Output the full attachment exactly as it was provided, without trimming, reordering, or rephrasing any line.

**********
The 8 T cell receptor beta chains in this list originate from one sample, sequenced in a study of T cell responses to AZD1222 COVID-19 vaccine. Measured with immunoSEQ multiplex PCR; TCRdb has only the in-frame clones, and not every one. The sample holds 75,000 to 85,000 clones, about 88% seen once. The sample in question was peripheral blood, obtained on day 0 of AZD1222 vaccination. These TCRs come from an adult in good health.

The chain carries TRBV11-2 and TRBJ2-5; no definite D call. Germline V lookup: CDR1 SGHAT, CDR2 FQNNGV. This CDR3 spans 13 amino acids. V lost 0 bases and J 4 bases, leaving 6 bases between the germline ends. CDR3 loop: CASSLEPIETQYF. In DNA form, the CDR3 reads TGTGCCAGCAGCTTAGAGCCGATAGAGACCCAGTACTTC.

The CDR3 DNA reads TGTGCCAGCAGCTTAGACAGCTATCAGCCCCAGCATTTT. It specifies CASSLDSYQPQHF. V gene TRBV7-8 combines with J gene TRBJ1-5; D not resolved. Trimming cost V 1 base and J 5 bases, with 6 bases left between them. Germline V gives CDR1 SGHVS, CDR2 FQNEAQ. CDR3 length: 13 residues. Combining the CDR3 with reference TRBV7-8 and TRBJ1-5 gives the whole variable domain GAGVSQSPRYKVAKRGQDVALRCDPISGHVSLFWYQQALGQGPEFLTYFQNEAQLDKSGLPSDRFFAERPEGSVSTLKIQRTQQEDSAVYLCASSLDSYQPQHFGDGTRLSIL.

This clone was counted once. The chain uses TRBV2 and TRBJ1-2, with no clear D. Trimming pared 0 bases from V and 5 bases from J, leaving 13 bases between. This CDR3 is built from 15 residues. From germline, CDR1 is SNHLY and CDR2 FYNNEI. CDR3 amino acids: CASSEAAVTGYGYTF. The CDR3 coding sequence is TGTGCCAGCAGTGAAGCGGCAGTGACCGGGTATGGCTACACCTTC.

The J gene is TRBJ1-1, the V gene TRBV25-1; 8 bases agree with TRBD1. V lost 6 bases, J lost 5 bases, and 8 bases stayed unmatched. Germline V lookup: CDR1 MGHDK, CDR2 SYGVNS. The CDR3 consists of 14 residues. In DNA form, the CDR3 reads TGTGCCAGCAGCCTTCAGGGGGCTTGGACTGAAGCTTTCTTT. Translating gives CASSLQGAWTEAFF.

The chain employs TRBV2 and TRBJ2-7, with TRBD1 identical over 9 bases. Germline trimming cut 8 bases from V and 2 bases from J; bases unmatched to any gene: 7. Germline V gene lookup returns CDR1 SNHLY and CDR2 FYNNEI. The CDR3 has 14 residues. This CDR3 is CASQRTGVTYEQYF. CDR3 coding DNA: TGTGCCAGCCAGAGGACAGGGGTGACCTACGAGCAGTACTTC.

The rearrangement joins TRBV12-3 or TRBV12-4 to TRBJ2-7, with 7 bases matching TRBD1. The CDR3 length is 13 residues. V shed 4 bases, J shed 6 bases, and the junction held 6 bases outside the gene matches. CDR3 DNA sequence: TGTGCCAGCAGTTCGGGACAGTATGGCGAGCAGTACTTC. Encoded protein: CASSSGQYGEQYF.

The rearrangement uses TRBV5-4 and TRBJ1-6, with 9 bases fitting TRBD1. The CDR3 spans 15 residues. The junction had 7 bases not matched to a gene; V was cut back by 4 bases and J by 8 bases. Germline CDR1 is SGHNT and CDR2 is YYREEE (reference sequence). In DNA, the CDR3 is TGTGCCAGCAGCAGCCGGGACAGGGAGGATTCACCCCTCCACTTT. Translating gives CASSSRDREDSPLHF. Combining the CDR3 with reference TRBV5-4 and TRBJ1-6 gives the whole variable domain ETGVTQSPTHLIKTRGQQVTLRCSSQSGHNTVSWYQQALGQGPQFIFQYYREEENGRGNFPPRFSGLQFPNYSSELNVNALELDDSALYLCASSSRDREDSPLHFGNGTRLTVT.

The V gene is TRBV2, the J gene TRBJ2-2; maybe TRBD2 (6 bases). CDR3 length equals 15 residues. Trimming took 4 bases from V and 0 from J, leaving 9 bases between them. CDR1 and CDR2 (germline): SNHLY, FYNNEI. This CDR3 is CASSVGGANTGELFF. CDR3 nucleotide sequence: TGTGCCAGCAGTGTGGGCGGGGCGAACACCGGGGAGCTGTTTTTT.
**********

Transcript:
The 8 T cell receptor beta chains in this list originate from one sample, sequenced in a study of T cell responses to AZD1222 COVID-19 vaccine. Measured with immunoSEQ multiplex PCR; TCRdb has only the in-frame clones, and not every one. The sample holds 75,000 to 85,000 clones, about 88% seen once. The sample in question was peripheral blood, obtained on day 0 of AZD1222 vaccination. These TCRs come from an adult in good health.

The chain carries TRBV11-2 and TRBJ2-5; no definite D call. Germline V lookup: CDR1 SGHAT, CDR2 FQNNGV. This CDR3 spans 13 amino acids. V lost 0 bases and J 4 bases, leaving 6 bases between the germline ends. CDR3 loop: CASSLEPIETQYF. In DNA form, the CDR3 reads TGTGCCAGCAGCTTAGAGCCGATAGAGACCCAGTACTTC.

The CDR3 DNA reads TGTGCCAGCAGCTTAGACAGCTATCAGCCCCAGCATTTT. It specifies CASSLDSYQPQHF. V gene TRBV7-8 combines with J gene TRBJ1-5; D not resolved. Trimming cost V 1 base and J 5 bases, with 6 bases left between them. Germline V gives CDR1 SGHVS, CDR2 FQNEAQ. CDR3 length: 13 residues. Combining the CDR3 with reference TRBV7-8 and TRBJ1-5 gives the whole variable domain GAGVSQSPRYKVAKRGQDVALRCDPISGHVSLFWYQQALGQGPEFLTYFQNEAQLDKSGLPSDRFFAERPEGSVSTLKIQRTQQEDSAVYLCASSLDSYQPQHFGDGTRLSIL.

This clone was counted once. The chain uses TRBV2 and TRBJ1-2, with no clear D. Trimming pared 0 bases from V and 5 bases from J, leaving 13 bases between. This CDR3 is built from 15 residues. From germline, CDR1 is SNHLY and CDR2 FYNNEI. CDR3 amino acids: CASSEAAVTGYGYTF. The CDR3 coding sequence is TGTGCCAGCAGTGAAGCGGCAGTGACCGGGTATGGCTACACCTTC.

The J gene is TRBJ1-1, the V gene TRBV25-1; 8 bases agree with TRBD1. V lost 6 bases, J lost 5 bases, and 8 bases stayed unmatched. Germline V lookup: CDR1 MGHDK, CDR2 SYGVNS. The CDR3 consists of 14 residues. In DNA form, the CDR3 reads TGTGCCAGCAGCCTTCAGGGGGCTTGGACTGAAGCTTTCTTT. Translating gives CASSLQGAWTEAFF.

The chain employs TRBV2 and TRBJ2-7, with TRBD1 identical over 9 bases. Germline trimming cut 8 bases from V and 2 bases from J; bases unmatched to any gene: 7. Germline V gene lookup returns CDR1 SNHLY and CDR2 FYNNEI. The CDR3 has 14 residues. This CDR3 is CASQRTGVTYEQYF. CDR3 coding DNA: TGTGCCAGCCAGAGGACAGGGGTGACCTACGAGCAGTACTTC.

The rearrangement joins TRBV12-3 or TRBV12-4 to TRBJ2-7, with 7 bases matching TRBD1. The CDR3 length is 13 residues. V shed 4 bases, J shed 6 bases, and the junction held 6 bases outside the gene matches. CDR3 DNA sequence: TGTGCCAGCAGTTCGGGACAGTATGGCGAGCAGTACTTC. Encoded protein: CASSSGQYGEQYF.

The rearrangement uses TRBV5-4 and TRBJ1-6, with 9 bases fitting TRBD1. The CDR3 spans 15 residues. The junction had 7 bases not matched to a gene; V was cut back by 4 bases and J by 8 bases. Germline CDR1 is SGHNT and CDR2 is YYREEE (reference sequence). In DNA, the CDR3 is TGTGCCAGCAGCAGCCGGGACAGGGAGGATTCACCCCTCCACTTT. Translating gives CASSSRDREDSPLHF. Combining the CDR3 with reference TRBV5-4 and TRBJ1-6 gives the whole variable domain ETGVTQSPTHLIKTRGQQVTLRCSSQSGHNTVSWYQQALGQGPQFIFQYYREEENGRGNFPPRFSGLQFPNYSSELNVNALELDDSALYLCASSSRDREDSPLHFGNGTRLTVT.

The V gene is TRBV2, the J gene TRBJ2-2; maybe TRBD2 (6 bases). CDR3 length equals 15 residues. Trimming took 4 bases from V and 0 from J, leaving 9 bases between them. CDR1 and CDR2 (germline): SNHLY, FYNNEI. This CDR3 is CASSVGGANTGELFF. CDR3 nucleotide sequence: TGTGCCAGCAGTGTGGGCGGGGCGAACACCGGGGAGCTGTTTTTT.